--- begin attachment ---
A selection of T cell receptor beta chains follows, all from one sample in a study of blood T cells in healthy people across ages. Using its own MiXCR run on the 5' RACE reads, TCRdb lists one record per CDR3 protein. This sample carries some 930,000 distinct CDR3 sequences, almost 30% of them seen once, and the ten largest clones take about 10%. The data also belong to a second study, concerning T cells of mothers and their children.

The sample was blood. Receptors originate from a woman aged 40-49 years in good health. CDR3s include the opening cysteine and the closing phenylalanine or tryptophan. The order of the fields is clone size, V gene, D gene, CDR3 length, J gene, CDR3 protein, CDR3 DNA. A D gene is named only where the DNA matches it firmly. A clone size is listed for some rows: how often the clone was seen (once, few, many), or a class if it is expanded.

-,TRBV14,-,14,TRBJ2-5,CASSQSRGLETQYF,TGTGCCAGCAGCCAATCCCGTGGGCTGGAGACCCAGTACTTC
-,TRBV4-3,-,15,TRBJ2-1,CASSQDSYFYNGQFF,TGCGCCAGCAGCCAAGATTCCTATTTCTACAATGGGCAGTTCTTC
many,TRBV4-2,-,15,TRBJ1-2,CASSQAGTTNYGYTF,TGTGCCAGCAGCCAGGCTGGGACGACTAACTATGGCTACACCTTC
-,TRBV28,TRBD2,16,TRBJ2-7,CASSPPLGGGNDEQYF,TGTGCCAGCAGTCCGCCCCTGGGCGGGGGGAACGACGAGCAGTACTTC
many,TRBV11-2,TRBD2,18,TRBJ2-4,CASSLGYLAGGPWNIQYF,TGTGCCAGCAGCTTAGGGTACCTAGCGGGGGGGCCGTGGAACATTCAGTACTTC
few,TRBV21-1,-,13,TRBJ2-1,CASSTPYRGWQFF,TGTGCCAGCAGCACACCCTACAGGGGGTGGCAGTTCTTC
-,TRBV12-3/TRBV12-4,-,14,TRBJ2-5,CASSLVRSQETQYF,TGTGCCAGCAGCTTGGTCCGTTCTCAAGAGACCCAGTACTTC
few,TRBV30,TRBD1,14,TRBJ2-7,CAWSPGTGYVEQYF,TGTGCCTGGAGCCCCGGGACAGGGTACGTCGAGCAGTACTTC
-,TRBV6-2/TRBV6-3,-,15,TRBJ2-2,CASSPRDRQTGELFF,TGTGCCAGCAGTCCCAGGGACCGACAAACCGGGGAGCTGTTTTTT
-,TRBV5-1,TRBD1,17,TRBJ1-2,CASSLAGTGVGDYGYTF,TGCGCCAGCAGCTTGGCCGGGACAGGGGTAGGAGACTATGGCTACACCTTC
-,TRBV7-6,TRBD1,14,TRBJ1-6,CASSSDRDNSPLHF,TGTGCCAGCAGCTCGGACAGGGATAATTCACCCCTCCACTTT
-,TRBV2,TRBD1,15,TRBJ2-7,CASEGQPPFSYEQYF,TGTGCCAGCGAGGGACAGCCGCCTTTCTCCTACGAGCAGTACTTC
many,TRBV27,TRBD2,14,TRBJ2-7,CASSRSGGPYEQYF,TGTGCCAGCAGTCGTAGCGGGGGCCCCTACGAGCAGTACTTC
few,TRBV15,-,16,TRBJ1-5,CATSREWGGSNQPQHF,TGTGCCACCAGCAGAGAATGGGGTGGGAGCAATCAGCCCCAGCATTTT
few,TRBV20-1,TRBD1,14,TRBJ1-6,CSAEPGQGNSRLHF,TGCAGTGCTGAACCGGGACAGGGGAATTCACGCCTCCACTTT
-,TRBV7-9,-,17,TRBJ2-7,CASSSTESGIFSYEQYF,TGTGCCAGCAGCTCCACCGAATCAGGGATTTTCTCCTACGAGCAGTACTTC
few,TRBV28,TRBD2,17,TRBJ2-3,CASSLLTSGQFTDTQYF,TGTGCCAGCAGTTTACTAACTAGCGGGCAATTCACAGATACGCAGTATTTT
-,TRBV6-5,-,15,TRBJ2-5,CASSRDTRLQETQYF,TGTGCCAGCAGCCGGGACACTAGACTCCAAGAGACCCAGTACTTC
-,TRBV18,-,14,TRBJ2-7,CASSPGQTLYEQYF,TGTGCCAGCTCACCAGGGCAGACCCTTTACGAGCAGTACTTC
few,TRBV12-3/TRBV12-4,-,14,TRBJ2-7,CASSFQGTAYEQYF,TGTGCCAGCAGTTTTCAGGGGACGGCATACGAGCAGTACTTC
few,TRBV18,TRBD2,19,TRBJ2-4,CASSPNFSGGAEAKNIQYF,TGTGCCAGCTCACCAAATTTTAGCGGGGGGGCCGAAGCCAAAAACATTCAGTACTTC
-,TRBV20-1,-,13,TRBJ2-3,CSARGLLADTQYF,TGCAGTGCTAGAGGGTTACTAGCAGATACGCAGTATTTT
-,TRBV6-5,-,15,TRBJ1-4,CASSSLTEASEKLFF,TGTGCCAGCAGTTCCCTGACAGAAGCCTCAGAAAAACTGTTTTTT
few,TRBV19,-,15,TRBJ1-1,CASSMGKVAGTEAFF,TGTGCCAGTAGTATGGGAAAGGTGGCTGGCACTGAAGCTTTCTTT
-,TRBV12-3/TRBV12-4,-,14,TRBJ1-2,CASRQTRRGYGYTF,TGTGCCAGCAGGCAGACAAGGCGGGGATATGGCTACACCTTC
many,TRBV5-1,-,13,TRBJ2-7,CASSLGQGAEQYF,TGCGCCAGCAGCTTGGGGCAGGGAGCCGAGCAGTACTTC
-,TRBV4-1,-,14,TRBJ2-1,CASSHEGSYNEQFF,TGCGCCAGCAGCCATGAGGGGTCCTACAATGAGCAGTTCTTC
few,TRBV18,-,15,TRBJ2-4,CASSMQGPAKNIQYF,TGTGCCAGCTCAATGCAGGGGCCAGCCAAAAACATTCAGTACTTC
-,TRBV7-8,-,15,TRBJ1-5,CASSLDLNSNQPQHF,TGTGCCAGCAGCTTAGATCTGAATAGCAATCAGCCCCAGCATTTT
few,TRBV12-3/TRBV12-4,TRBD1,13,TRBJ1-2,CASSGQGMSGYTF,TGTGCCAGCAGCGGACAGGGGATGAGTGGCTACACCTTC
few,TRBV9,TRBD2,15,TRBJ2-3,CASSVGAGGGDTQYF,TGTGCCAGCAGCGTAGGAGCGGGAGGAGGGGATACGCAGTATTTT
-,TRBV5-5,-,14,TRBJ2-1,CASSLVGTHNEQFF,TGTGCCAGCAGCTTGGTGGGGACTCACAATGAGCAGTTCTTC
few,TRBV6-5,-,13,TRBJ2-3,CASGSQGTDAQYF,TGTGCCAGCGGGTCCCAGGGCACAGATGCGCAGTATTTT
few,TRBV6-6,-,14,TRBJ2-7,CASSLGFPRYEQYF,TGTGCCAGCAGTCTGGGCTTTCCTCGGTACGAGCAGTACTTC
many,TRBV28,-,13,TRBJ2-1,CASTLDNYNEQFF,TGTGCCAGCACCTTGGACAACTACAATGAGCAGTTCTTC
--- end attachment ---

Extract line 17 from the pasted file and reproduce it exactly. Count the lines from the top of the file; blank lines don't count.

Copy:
few,TRBV20-1,TRBD1,14,TRBJ1-6,CSAEPGQGNSRLHF,TGCAGTGCTGAACCGGGACAGGGGAATTCACGCCTCCACTTT